Just as Chazal say we can love Hashem "bi'shnei yetzirecha," that we can use the Yetzer Hara- Ga'ava, Azus, Kin'ah, Nekama- in the service of Hashem, it turns out that we can rebel against Hashem with our Yetzer Hatov- Anivus, Bitachon, and Yir'ah.

Mei'inyan le'inyan be'oso inyan:
The Tefillah of Moshe on the sin of the Meraglim: the Gemora in Shabbos 89a. “Reb Yehoshua ben Levi: when Moshe came up to Hashem, he found Him tying crowns on the letters. Hashem told him, “Don’t they say “Shalom” where you come from? Moshe answered, “Is it right for a slave to greet his Master?” Hashem said, “You should help Me.” Moshe said, “Ve’atah, yigdal nah Koach Hashem....” What does “ve’atah yigdal no Ko’ach Hashem” mean? And what was it that Moshe realized when Hashem told him to say Shalom?

Rav Freidlander in his Sifsei Chaim on Mo’adim, vol 1 page 276 or something, brings the Maharal in the Ohr Hagolah, and explains the dialogue. 'Crowns on letters' means perfection of the Torah, the absolute power and inherent sufficiency of the Torah and the Middos of Hashem. Hashem asked Moshe, don’t you say hello where you come from? That is, don’t you say Shalom, which is a brachah that Hashem’s power be increased in your world of Gashmius? Moshe answered, what good is my brachah on the Middos of Hashem? Hashem answered, (just as we have in Brochos 6a with Yishmaeil ben Elisha in the Kodesh Kadashim– barcheini be'ni– ), that this is the secret of tefillah. The middos are a reality. But, just as was the case with the rain that gave life to Gan Eden, to actuate them, to bring them to fruition in our world, they need to be unlocked, and Hashem wants mankind to hold that key. The key is tefillah. As I have said from the Alshich on the Middos, the 13 Middos are infinitely potent; but in order for the middos to be given effectiveness, man has to become a proper conduit for the power of the middos, and this is only through tefillah AND through BECOMING the middos. A water pipe can carry water, a gas pipe carries gas, a copper wire carries electricity. A person who is ra’ui to carry the middos of Hashem can invoke them through his tefillah.

So: this parsha teaches us about the sin of humility, the sin of faith, and the power of Tefillah. How on earth can a mortal man know that he is fooling himself through his ostensible application of middos tovos and pursuit of good? There is only one answer. What distinguished Yehosuha and Kalev? They were not greater than the others. Why didn't they fall into the trap that destroyed the other meraglim? What distinguished them was tefilla. The other meraglim were the greatest of the great; they were paragons of Mussar and self-sacrifice and middos tovos, and after careful meditation and thought, they made their fateful decisions. But-- Yehoshua and Kalev had one advantage- and that made the difference between life and death. The difference was tefilla. Moshe prayed for Yeshoshua, and Kalev went to Chevron to lie prostrate on the kevarim of Avraham, Yitzchak and Yaakov. No matter how great one is, no matter what he has achieved in life, it is only through tefilla for siyata dishmaya can we hope to accurately discern when our middos tovos are being used letov or ch'v the opposite. Pick up that Tehilllim and pay attention to what you are saying in davening, or you might, Ch'V, follow the path of the meraglim.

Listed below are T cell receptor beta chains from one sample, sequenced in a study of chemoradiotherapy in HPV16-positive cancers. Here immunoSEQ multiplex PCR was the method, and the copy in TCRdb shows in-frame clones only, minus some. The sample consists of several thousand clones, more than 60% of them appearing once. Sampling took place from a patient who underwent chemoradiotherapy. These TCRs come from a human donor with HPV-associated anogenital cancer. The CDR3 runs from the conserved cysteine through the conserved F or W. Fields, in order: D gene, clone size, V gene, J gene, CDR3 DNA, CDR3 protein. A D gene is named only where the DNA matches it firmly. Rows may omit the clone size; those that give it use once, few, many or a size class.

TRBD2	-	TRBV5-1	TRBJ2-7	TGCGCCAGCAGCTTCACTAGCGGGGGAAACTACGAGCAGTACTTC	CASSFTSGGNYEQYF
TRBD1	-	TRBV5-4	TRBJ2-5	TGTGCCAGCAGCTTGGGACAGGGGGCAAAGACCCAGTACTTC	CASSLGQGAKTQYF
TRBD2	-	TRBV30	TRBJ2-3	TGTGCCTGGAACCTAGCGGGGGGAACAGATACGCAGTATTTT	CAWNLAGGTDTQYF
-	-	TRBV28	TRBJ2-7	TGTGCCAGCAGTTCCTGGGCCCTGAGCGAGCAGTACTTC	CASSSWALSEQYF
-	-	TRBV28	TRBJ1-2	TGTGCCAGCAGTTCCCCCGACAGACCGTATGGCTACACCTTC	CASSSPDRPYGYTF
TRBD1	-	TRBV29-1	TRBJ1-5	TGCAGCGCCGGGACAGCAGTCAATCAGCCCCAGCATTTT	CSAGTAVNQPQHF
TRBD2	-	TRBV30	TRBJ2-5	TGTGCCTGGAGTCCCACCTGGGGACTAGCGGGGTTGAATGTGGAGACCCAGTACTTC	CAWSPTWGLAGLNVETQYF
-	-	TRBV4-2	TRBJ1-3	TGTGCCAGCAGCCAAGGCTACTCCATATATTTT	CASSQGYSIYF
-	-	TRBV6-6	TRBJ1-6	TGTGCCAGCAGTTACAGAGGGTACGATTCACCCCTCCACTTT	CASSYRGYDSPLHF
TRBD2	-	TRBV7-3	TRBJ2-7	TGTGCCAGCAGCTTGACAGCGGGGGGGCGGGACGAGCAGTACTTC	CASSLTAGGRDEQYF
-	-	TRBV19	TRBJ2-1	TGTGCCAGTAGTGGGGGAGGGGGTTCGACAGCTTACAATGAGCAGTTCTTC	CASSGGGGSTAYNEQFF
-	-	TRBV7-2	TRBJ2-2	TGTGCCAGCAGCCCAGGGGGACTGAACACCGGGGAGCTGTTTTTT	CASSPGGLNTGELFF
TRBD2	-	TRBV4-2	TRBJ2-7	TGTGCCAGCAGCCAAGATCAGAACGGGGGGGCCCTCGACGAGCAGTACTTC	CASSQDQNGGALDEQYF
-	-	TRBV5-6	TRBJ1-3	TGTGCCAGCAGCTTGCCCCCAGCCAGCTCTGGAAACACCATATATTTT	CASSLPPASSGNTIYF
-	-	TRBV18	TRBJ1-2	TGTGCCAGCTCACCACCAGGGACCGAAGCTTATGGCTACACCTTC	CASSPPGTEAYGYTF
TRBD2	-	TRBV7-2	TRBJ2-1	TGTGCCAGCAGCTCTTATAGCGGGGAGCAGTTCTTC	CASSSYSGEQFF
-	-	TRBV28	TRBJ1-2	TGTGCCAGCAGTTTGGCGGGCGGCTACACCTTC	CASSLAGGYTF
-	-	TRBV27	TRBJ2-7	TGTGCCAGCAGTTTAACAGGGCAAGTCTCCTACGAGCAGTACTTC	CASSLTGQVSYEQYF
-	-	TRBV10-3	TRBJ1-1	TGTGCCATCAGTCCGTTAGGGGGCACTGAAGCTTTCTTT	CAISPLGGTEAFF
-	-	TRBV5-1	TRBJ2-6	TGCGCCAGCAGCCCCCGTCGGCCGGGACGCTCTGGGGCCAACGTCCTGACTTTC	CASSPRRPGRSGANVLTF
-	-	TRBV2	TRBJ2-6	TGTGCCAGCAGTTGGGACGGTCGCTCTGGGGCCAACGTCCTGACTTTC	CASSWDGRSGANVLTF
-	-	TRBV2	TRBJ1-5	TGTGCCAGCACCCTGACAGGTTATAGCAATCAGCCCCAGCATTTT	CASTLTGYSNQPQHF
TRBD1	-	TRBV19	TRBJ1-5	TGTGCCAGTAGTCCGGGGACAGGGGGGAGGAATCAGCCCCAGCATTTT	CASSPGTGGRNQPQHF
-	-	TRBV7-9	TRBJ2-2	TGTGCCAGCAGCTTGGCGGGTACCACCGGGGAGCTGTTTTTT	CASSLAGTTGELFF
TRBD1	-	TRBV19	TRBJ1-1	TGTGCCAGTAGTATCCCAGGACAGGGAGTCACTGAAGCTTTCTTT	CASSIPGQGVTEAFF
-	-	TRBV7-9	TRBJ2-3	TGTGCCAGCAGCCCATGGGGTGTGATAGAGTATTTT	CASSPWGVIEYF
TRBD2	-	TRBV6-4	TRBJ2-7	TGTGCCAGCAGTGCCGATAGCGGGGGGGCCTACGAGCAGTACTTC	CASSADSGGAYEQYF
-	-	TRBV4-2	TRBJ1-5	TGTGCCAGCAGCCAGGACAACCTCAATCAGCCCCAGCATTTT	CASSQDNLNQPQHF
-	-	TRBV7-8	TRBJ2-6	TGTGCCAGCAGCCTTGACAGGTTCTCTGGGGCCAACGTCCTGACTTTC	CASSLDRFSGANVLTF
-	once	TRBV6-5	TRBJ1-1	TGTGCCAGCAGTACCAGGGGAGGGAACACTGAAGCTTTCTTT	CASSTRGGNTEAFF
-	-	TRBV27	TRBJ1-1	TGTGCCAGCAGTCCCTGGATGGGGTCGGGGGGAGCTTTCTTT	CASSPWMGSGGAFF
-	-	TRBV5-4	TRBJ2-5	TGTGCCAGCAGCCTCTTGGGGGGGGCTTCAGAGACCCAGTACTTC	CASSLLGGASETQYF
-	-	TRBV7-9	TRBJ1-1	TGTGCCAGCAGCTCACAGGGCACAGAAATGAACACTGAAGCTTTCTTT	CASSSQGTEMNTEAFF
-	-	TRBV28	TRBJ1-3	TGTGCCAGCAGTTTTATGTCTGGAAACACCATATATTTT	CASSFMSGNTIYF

LkwdGuy said...

No comment (yet) on the tochen, but a big welcome back. You had us worried.

Anonymous said...

Good to see you are back in the saddle again!

Barzilai said...

(Edited by siteowner)

Dear Rabbi ******, Shlita

After reading your comments about titles and Kavod HaTorah, I figured I better start the comment properly!

Thank you for using the word unctuous in your post. I have had the fortune of hearing you use it before in a different, but related context. I can only thank you for this thought provoking and timely post. I have been struggling with an issue and am not sure if certain actions I may take-which category will they fall into.

Barzilai said...

Past accomplishment is not a guarantee of future performance, but that's where the smart money is. In your case, I would say you should be careful not to second guess yourself too much.